Nepal Rastra Bank — the central regulatory and monetary authority — will issue repurchase agreement (repo) of Rs 20 billion with two-week maturity period. NRB is going to issue repo as the banking sector is oriented towards liquidity crunch.
Interbank transactions have been limited as each bank is in a tight position due to scarcity of fresh deposits. The central bank decided to issue repo as the interest rate on interbank transactions has continuously overshot five per cent, as per central bank officials.
According to The Himalayan Times, the central bank has executed the interest rate corridor to keep short-term interest rate on the right track. In the corridor, three per cent is lower bound and seven per cent is the upper bound of the interest rate corridor. The central bank mops up liquidity when the interest rate drops below three per cent and injects liquidity when the interest rate increases above five per cent.
This is aimed at keeping the interest rate stable.
Short-term instruments include interbank borrowing and treasury bills. If the interest rate overshoots the upper limit or plunges below the lower bound, it is known as ‘interest rate crash’. The Monetary Policy 2017-18 has envisioned keeping the short-term interest rate between three and seven per cent for the stability of interest rates.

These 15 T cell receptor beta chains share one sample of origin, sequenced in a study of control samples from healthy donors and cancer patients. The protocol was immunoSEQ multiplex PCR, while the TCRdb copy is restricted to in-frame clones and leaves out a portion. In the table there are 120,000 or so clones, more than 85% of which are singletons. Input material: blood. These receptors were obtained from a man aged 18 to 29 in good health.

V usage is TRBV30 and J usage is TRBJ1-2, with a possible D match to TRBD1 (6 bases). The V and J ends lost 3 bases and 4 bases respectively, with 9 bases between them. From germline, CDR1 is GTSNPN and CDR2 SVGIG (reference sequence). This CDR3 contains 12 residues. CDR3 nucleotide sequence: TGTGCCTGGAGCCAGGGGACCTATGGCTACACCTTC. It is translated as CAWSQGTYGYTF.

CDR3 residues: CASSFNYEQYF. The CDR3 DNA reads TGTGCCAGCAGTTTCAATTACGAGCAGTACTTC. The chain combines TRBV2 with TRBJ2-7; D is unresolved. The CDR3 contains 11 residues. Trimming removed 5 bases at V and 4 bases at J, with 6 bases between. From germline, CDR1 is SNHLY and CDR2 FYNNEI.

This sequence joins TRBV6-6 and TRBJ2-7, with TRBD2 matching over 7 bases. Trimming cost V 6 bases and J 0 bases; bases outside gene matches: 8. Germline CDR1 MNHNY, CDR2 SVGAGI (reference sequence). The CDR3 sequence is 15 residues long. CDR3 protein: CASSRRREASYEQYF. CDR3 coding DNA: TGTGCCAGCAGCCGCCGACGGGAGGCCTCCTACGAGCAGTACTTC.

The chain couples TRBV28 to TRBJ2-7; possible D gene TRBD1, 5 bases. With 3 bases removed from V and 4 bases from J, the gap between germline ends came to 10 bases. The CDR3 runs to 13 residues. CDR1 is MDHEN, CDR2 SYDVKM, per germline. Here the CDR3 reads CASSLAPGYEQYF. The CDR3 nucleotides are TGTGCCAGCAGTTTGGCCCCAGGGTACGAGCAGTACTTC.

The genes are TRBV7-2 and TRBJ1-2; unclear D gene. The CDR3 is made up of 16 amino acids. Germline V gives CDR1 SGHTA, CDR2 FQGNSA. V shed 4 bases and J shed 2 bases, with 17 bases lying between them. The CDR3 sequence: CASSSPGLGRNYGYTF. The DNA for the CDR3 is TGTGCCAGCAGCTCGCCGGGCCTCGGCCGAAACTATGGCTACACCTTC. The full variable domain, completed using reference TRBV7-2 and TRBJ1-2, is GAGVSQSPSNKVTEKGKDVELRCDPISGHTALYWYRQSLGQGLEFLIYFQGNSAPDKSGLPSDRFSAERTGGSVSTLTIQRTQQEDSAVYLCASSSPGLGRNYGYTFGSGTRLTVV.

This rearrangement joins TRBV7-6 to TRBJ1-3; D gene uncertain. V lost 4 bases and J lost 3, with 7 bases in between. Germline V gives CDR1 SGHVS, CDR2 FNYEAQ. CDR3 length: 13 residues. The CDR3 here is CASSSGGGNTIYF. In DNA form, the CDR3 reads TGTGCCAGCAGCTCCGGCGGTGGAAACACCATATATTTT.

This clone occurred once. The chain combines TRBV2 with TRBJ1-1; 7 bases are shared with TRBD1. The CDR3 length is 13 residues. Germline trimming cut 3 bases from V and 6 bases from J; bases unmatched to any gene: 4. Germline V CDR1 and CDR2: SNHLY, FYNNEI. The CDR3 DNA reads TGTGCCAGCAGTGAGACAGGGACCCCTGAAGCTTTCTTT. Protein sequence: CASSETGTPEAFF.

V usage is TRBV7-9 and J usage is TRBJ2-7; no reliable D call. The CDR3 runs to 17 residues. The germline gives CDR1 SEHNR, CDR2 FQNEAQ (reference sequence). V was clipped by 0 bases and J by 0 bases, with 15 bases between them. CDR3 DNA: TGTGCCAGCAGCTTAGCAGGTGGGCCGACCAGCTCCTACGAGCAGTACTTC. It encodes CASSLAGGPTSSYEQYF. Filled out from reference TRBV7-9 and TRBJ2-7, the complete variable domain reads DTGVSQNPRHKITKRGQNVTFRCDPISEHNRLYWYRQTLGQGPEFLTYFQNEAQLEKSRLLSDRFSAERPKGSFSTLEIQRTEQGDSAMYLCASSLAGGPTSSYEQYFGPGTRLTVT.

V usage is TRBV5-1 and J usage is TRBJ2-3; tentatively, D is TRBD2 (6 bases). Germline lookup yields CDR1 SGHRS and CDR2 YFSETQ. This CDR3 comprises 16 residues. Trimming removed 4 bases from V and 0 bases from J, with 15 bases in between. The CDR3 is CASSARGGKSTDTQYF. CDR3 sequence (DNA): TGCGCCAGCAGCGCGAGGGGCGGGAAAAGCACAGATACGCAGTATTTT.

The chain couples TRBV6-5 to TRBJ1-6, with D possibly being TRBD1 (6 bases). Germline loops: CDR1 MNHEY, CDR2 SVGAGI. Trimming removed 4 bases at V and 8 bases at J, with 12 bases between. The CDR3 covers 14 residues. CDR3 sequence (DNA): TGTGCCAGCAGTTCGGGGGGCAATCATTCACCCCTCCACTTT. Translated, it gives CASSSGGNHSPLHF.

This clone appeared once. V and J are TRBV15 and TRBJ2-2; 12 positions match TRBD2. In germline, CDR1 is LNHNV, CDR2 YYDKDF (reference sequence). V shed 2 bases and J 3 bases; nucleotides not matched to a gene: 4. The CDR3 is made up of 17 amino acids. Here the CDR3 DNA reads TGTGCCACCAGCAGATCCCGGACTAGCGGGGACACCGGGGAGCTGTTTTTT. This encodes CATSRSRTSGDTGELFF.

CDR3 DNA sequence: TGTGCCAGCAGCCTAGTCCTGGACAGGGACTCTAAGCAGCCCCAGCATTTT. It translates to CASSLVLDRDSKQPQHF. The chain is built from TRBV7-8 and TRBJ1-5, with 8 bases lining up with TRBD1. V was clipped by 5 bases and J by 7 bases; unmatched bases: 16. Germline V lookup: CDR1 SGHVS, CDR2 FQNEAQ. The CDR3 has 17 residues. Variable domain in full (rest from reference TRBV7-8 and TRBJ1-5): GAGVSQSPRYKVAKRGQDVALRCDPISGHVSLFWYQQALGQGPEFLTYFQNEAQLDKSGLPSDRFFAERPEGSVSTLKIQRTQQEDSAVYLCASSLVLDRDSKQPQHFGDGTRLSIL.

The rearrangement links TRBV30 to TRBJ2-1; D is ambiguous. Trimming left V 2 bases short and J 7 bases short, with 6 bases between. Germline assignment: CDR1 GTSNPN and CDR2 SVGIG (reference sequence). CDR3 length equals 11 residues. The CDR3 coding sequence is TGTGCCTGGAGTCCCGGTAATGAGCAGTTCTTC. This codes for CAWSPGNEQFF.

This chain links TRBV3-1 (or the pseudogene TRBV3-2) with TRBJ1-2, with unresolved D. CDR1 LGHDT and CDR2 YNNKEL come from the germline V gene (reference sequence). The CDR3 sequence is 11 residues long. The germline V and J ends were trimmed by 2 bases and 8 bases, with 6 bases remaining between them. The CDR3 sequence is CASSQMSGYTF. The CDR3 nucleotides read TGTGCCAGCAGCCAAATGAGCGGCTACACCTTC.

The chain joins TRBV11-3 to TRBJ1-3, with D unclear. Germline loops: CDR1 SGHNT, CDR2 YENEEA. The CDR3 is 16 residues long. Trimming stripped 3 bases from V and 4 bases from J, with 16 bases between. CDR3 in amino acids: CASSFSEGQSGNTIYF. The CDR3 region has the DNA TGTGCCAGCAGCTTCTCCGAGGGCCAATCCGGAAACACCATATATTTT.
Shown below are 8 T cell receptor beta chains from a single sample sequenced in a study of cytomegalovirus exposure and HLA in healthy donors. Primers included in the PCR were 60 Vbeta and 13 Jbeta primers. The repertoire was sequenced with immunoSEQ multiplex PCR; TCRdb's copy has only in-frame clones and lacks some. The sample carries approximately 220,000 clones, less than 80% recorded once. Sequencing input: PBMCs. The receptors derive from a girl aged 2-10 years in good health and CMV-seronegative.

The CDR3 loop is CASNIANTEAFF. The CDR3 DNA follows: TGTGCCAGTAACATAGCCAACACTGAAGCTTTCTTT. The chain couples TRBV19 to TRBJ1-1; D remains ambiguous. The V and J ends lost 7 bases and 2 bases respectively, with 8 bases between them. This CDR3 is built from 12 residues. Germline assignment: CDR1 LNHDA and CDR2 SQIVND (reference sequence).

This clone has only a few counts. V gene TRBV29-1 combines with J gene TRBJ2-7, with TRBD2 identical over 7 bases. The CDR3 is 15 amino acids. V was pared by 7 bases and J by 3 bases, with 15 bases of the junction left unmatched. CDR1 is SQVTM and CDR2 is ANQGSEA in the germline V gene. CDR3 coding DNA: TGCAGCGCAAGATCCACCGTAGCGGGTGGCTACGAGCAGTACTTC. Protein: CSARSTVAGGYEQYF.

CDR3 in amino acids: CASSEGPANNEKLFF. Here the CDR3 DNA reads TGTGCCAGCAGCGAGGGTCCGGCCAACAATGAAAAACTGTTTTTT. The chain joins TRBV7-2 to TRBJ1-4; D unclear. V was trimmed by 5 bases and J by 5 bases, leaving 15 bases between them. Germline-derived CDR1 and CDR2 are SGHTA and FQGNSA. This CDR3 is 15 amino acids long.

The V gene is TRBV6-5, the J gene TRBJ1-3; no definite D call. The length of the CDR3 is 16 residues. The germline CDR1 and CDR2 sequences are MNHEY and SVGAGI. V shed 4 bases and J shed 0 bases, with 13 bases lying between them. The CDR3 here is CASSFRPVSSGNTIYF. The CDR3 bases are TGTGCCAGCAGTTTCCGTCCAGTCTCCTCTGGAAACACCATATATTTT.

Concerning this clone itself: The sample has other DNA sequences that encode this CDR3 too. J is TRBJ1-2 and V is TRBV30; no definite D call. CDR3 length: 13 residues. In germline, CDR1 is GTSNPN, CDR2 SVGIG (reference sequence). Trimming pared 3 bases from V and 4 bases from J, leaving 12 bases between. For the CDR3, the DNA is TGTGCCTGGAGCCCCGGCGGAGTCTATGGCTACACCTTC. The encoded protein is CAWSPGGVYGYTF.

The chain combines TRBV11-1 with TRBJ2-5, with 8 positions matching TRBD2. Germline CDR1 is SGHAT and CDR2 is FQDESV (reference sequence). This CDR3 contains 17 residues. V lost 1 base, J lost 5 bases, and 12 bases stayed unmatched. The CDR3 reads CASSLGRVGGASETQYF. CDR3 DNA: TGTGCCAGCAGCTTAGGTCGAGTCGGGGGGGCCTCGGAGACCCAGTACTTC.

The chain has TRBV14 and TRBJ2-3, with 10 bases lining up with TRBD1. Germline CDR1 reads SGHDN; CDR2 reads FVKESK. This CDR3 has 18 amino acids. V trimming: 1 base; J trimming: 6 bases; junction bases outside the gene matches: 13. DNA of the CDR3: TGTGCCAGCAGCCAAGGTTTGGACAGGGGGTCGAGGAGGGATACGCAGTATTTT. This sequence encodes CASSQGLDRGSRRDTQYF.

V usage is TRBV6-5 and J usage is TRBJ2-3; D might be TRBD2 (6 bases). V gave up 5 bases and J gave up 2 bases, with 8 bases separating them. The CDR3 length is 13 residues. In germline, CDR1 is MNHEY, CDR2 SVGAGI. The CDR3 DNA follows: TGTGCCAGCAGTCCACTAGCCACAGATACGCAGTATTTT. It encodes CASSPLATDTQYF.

However, bankers have said that it will facilitate those banks that are borrowing from other banks. “The move will not help manage the credit to core capital plus deposit ratio and this will not address the credit crunch,” claimed Janak Sharma Poudyal, CEO of Global IME Bank.
Banks can lend up to 80 per cent of the sum of their core capital and total deposits. From the remaining 20 per cent, they have to maintain six per cent as cash reserve ratio, around four to five per cent liquid cash in their vault and remaining 10 to 11 per cent can be invested in government securities, as per the central bank rules.